Friday, February 29, 2008

Leap Day Celebration (aka How to get a new wardrobe)

Feb. 29: A day for women to claim their prerogative
Nina Petersen-Perlman Duluth News Tribune
Published Friday, February 29, 2008

For presidential candidates, it’s a gift of an extra 24 hours to convince voters to support them. For business owners, it’s one more day to make profits. For marketers, it’s yet another holiday that can be promoted with product tie-ins.

And, according to folklore, Leap Year Day is women’s chance to pop the question.

Carol Mead, coordinator of the Lake Superior Singles Fellowship, said she knew about the tradition when she planned a Leap Year singles potluck for tonight.

“I joked and I said the guys better run or the women are going to get lucky,” she said. “I don’t know if the women are going to be happy about that.”

The legend is said to have started in fifth-century Ireland, when St. Bridget complained to St. Patrick that women had to wait too long for men to propose. St. Patrick acquiesced, and decreed that women could have one day in February during a leap year for a Sadie Hawkins-esque role reversal.

To make it truly a win-win situation, St. Patrick also decided that should a woman be refused, the male would have to pay a fine or give her a beautiful garment.

Renee Goman, a consultant at Princess Bride in Duluth, said she doesn’t think that penance would be paid in today’s world.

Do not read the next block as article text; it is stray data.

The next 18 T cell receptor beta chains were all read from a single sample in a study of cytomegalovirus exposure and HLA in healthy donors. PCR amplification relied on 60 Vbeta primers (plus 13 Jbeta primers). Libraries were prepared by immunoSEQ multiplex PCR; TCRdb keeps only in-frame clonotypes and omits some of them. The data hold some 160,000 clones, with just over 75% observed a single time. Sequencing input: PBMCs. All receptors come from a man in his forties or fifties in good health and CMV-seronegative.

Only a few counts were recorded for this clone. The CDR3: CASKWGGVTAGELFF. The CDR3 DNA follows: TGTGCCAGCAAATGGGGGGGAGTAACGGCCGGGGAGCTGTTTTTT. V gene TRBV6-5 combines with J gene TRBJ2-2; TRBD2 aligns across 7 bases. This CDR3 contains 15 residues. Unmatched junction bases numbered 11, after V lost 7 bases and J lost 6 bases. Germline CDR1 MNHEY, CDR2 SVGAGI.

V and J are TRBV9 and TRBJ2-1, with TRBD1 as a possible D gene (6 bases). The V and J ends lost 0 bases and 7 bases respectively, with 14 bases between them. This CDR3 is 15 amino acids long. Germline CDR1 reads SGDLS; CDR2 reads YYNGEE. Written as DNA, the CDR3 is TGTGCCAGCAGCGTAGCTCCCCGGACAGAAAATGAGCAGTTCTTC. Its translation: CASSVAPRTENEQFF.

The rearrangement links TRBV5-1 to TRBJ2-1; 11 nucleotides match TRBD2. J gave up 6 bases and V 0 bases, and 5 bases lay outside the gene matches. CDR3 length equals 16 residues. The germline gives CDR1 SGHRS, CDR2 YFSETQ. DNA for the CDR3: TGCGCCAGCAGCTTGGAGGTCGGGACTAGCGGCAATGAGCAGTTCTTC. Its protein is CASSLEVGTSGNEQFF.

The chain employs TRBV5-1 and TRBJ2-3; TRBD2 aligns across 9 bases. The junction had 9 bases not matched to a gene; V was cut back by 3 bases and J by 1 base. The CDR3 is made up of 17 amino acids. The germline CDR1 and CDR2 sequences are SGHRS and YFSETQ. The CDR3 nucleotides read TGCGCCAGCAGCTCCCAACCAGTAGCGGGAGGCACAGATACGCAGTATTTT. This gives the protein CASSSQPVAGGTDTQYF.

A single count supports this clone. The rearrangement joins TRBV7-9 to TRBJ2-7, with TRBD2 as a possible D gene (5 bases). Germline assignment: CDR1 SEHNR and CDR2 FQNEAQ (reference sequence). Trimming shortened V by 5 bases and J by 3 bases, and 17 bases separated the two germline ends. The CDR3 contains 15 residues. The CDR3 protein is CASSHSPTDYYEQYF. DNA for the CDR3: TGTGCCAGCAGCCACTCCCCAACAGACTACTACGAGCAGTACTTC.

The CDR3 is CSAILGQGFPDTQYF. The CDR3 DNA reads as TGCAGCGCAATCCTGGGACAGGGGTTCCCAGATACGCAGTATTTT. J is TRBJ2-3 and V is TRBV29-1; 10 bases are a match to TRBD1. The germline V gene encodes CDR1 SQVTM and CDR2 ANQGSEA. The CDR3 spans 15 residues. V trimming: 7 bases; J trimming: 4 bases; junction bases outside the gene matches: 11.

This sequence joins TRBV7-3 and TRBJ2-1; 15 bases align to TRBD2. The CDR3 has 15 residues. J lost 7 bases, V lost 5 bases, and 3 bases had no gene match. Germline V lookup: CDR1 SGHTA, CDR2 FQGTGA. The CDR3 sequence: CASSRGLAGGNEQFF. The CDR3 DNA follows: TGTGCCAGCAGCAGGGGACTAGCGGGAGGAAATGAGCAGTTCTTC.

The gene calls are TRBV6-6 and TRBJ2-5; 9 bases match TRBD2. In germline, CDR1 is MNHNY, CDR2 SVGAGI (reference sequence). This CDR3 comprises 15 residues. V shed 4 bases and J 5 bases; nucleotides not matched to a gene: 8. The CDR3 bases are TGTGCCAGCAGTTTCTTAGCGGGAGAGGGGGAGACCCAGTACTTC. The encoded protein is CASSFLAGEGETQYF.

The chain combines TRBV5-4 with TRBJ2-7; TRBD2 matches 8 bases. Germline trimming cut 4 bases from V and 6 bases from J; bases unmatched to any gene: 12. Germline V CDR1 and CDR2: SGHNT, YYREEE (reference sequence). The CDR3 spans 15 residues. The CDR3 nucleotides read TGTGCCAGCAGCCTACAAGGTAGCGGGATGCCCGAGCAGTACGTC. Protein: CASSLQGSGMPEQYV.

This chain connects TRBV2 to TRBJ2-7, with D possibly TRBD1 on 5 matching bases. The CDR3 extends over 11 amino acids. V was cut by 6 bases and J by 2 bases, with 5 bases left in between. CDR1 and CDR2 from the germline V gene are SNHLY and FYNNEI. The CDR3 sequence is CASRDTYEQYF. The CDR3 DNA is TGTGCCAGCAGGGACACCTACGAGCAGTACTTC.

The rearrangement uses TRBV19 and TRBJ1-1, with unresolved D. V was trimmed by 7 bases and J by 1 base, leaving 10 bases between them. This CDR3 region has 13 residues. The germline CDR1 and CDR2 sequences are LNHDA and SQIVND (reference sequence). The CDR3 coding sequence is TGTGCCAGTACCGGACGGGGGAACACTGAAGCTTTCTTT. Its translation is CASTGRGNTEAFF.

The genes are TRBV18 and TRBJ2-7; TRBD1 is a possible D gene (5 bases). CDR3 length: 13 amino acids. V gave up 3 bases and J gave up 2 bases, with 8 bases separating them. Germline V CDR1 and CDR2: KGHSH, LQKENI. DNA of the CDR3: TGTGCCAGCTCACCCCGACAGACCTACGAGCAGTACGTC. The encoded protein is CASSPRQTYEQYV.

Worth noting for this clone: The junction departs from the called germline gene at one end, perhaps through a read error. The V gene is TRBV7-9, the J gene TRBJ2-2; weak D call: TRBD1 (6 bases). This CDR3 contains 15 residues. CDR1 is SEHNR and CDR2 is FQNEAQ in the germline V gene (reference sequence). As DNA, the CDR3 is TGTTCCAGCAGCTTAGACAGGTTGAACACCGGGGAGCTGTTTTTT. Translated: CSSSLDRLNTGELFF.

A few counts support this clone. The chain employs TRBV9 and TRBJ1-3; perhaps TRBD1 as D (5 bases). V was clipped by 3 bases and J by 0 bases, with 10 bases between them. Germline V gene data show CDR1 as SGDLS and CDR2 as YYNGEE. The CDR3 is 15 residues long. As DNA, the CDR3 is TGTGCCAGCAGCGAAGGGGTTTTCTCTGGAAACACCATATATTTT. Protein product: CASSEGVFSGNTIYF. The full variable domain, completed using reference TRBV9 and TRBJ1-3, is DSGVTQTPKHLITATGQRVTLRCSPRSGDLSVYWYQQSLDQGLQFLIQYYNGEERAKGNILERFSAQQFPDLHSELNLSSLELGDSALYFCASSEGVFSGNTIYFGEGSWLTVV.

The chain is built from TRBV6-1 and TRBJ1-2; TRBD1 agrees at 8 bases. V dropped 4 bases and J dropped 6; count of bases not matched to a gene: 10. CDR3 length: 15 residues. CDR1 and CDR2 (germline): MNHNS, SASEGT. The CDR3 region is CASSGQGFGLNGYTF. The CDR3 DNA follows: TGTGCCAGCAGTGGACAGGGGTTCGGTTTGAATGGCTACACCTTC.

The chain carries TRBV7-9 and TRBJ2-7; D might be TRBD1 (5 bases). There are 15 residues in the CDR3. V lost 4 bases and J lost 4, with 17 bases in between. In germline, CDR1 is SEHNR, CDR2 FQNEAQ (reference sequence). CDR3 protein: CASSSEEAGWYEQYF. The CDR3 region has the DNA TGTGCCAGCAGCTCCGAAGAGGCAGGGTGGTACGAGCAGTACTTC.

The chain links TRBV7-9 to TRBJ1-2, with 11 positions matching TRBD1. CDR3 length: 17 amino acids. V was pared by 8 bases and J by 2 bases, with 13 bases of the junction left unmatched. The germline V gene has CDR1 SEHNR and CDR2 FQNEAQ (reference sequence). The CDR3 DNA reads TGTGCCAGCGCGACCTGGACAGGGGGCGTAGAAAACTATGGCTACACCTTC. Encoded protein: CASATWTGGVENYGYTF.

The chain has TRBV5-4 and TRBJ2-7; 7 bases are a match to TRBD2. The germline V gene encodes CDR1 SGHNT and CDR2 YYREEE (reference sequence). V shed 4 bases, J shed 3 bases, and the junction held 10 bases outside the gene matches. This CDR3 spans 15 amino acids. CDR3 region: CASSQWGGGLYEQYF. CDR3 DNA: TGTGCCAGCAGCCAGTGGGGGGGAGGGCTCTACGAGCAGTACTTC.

“I don’t think the men would do it, but women would enjoy it,” Goman said, laughing. “I’d be OK with it.”

Goman and several other bridal consultants in the area said they could not recall ever hearing of a woman-asks-man proposal from their customers, and definitely not anyone who had decided to follow the Leap Day tradition.

According to the journal Sex Roles, which surveyed students at Midwestern colleges, “commonly accepted, traditional elements” still rule how people perceive relationships. The more traditional elements of a proposal, such as a man asking a woman on bended knee, make others more likely to see the relationship as strong.

Though not many have heard of this tradition today, it seems to have been common knowledge a century ago. In a 1904 column entitled “Leap Year Proposal” in the New York Times, popular relationship columnist Dorothy Dix advised women on how to prepare for the “ticklish job” that is asking a man for his hand.

“There are times when a man is rushed, or tired, or hungry, when it is simply courting disaster to ask him anything, and when he would refuse a free passport to heaven if it were tendered him on a silver salver,” she cautioned.

Hunger won’t be an issue at the single’s fellowship potluck, which starts at 6 p.m. at United Presbyterian Church in Superior, 229 N. 28th St. All area singles are welcome, but they should bring a dish to share, Mead said.

1 comment:

Jenean said...

Interesting little tidbit :)